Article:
Emilie Floge & Gustav Klimt
Emilie Flöge, Gustav Klimt's friend and model, was 28 when she posed for this painting. She was soon to create the very successful Viennese fashion house, Schwestern Flöge, that she directed from 1904 to 1938. With her thin face, azure blue eyes, steadfast gaze and body draped in a typically extravagant "Klimtesque" dress, Emilie Flöge in this portrait is the perfect embodiment of the new turn-of-the-century Viennese beauty. The painting is one of several portraits of women (Damenbildnis) that were shown in 1903 at the Klimt Kollektive exhibition, an event that marked the beginning of a new stylistic era in Vienna for this art form
The pattern on the dress is inspired by Japanese stencil techniques and Byzantine mosaics. Emerging casually and gracefully from a mysterious blue-tinged background, Emilie Flöge is silhouetted by the unusual ornamental fan. Klimt's first introduction of the ornamented backgrounds that would become so familiar in his later portraits. In addition, Emilie's beltless dress heralds the appearance of more liberal clothing fashions that will encourage greater freedom for both body and art - very much in the spirit of the call by the Viennese Secession for more creativity in all aspects of the decorative arts. Klimt cared deeply for his sister-in-law Emilie Flöge, a feeling that combined affection with mutual respect for their respective artistic talents. This personal connection was responsible for the portrait's becoming part of the Historisches Museum der Stadt Wien's collection in 1908.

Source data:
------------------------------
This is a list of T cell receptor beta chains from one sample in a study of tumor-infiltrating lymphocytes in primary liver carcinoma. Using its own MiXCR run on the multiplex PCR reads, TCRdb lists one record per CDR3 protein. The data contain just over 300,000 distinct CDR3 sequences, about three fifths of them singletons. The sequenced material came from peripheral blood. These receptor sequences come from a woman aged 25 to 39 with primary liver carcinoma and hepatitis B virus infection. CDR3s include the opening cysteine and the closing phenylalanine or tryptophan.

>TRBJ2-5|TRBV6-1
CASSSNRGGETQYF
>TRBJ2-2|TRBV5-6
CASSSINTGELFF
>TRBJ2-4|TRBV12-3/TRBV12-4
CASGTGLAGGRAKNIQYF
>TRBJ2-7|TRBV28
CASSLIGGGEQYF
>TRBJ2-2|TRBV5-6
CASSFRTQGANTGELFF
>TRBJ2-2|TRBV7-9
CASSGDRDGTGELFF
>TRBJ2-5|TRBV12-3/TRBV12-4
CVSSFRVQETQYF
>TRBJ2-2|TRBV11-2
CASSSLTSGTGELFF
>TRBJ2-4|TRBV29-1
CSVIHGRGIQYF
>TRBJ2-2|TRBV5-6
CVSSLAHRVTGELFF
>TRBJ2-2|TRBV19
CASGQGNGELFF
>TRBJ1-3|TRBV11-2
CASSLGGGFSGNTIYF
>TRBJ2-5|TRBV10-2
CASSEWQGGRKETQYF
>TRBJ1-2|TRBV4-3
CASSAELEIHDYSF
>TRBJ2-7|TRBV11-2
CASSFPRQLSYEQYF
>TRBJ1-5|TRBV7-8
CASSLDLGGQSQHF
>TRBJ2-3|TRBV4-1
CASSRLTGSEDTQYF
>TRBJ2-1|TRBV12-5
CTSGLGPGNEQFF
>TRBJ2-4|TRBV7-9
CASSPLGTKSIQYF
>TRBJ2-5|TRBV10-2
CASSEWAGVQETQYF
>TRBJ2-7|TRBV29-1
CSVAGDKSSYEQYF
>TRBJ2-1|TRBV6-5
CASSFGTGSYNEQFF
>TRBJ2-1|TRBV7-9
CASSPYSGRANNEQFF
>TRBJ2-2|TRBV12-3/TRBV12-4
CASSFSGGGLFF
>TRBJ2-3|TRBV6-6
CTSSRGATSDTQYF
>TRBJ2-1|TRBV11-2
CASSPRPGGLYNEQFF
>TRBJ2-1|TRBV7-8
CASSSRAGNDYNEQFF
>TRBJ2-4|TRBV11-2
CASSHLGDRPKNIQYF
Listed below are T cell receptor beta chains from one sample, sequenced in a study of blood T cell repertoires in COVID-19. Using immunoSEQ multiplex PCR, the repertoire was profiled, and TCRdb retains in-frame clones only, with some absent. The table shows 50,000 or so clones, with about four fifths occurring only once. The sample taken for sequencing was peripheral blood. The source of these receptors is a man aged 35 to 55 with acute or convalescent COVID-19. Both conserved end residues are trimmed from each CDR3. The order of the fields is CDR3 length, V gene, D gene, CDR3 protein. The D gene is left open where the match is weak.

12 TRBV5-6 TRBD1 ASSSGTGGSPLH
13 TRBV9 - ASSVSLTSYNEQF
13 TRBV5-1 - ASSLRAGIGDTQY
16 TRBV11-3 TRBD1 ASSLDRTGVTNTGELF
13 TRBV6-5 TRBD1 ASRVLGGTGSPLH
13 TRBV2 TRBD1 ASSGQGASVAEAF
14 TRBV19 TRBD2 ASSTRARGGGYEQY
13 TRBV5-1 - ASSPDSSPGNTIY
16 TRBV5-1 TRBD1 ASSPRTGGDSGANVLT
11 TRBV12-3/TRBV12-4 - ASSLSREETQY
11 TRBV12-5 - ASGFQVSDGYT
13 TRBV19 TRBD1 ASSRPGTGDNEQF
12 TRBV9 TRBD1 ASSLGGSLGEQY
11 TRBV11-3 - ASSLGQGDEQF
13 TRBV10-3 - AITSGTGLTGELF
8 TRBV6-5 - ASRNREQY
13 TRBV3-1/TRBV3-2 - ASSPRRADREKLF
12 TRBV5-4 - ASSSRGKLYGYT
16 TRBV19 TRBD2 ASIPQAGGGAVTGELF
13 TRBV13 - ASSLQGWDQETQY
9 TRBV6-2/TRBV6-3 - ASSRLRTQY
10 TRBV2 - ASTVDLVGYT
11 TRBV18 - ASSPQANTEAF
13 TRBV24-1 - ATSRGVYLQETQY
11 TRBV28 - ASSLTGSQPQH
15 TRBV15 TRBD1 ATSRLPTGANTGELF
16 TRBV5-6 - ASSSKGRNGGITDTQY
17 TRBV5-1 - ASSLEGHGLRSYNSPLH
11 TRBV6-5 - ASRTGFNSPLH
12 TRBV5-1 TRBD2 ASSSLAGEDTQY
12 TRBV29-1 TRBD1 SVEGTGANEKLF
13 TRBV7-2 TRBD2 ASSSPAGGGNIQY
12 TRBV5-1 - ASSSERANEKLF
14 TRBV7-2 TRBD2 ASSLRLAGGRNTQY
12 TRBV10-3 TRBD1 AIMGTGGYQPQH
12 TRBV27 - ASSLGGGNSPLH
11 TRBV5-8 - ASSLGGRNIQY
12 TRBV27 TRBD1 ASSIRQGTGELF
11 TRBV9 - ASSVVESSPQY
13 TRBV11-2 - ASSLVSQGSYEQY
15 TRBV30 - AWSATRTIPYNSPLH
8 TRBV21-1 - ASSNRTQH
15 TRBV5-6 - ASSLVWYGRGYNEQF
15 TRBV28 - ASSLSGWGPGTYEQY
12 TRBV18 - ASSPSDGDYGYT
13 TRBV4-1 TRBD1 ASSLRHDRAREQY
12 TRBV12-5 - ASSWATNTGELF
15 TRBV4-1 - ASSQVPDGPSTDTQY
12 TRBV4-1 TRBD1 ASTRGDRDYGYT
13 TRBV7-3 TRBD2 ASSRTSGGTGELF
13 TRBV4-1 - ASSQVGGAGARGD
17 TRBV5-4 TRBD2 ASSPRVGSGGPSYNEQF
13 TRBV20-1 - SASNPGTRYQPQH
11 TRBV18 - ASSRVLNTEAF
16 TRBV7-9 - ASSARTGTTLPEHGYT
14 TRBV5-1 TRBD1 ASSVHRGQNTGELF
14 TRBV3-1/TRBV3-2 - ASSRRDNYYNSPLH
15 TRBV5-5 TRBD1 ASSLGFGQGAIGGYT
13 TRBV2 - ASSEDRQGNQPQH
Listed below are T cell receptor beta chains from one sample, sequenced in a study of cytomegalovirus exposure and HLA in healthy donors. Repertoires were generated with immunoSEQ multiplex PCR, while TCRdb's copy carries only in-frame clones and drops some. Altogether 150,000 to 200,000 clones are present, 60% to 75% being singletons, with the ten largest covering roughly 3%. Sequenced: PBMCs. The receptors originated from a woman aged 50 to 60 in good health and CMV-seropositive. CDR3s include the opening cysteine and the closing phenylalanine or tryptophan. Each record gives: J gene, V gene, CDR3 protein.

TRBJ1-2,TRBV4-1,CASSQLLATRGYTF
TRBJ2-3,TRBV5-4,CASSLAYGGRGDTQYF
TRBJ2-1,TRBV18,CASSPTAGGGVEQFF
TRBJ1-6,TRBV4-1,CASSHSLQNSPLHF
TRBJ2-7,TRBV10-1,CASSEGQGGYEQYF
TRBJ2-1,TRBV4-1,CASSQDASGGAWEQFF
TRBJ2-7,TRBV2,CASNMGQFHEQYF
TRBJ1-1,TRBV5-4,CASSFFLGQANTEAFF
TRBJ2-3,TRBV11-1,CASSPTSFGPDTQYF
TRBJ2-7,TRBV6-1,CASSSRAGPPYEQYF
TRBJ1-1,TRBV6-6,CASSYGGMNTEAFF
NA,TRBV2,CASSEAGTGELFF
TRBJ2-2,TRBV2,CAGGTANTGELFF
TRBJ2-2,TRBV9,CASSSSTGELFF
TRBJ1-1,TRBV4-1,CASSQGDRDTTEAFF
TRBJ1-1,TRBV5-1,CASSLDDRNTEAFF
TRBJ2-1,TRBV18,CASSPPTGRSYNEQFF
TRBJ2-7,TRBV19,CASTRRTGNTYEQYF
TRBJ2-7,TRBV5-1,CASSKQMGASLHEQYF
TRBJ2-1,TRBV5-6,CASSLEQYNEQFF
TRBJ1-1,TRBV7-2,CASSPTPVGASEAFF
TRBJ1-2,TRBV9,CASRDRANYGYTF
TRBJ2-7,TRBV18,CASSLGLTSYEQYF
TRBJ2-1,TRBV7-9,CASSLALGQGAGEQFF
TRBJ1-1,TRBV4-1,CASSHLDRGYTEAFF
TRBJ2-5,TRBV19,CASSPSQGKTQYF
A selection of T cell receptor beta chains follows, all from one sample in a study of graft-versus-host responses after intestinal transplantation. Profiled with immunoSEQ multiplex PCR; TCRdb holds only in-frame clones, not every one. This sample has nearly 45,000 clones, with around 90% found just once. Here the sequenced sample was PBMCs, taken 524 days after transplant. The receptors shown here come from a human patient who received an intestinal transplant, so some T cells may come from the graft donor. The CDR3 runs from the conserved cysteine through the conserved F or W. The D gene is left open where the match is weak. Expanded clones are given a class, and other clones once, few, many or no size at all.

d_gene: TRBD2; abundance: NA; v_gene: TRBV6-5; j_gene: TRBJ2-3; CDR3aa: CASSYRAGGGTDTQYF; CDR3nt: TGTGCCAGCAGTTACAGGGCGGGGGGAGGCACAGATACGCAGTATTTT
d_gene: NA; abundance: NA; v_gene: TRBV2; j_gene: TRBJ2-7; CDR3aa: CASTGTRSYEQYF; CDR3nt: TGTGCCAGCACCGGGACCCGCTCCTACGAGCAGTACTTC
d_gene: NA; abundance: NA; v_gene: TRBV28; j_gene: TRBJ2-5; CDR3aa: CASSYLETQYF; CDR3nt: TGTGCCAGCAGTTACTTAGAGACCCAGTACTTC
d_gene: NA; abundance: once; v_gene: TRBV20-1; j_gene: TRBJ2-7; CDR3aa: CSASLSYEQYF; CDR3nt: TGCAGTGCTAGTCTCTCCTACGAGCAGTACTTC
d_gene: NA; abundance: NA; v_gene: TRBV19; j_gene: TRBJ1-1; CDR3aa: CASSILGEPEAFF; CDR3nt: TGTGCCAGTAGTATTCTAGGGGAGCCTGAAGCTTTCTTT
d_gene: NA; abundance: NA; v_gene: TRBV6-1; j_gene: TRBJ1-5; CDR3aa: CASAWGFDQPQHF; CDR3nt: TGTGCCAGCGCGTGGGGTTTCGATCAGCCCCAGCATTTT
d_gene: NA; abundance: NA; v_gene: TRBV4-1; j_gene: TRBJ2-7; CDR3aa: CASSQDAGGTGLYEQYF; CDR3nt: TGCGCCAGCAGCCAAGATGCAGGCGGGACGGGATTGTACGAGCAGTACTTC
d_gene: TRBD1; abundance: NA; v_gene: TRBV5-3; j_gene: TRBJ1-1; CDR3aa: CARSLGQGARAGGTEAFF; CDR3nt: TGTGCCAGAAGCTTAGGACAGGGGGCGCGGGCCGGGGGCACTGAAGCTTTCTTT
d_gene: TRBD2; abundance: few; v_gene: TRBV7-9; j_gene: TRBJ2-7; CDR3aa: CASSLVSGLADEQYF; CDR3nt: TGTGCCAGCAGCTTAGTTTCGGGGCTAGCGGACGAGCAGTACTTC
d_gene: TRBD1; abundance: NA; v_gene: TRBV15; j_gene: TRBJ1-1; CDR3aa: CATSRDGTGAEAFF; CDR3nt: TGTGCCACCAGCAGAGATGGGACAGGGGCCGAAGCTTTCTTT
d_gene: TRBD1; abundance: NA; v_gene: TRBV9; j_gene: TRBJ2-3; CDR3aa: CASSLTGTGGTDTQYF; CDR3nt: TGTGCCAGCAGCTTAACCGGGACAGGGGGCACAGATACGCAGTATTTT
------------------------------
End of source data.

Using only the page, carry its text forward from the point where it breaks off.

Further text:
Although Klimt never married, he had affairs with many women in both high and low classes of society. The name that is most often discussed is Emilie Floge, the fashion designer and Klimt’s sister-in-law. Art historians have often interpreted their lifelong companionship as Klimt’s ardent, albeit spiritual, need for Floge and her loyal and Platonic love for Klimt. The postcards from Klimt to Floge, however, show a remarkably taciturn and inaffection- ate correspondence. Likewise, Klimt painted only two portraits of Floge during their friendship of almost thirty years. Klimt liked to paint the women with whom he was attached, and the lack of such works inspired by Floge is worth noting. These might be evidence to the na- ture of their intimate friendship—that it was just that, and no more.
While we may be familiar with the fabulous imagi- nation of Gustav Klimt and his portraits of femmes fatales or mythical women, we are less aware of the fact that the artist also made a name for himself in fashion. With his mistress Emilie Floge, who managed one of the most prominent couture houses in Vienna, he designed "reform" dresses, thus taking part in the revolutionary movement that was rocking artistic and middle class Vienna at the time. By photographing these designs for a magazine, Gustav Klimt became the first photographer of the history of fashion.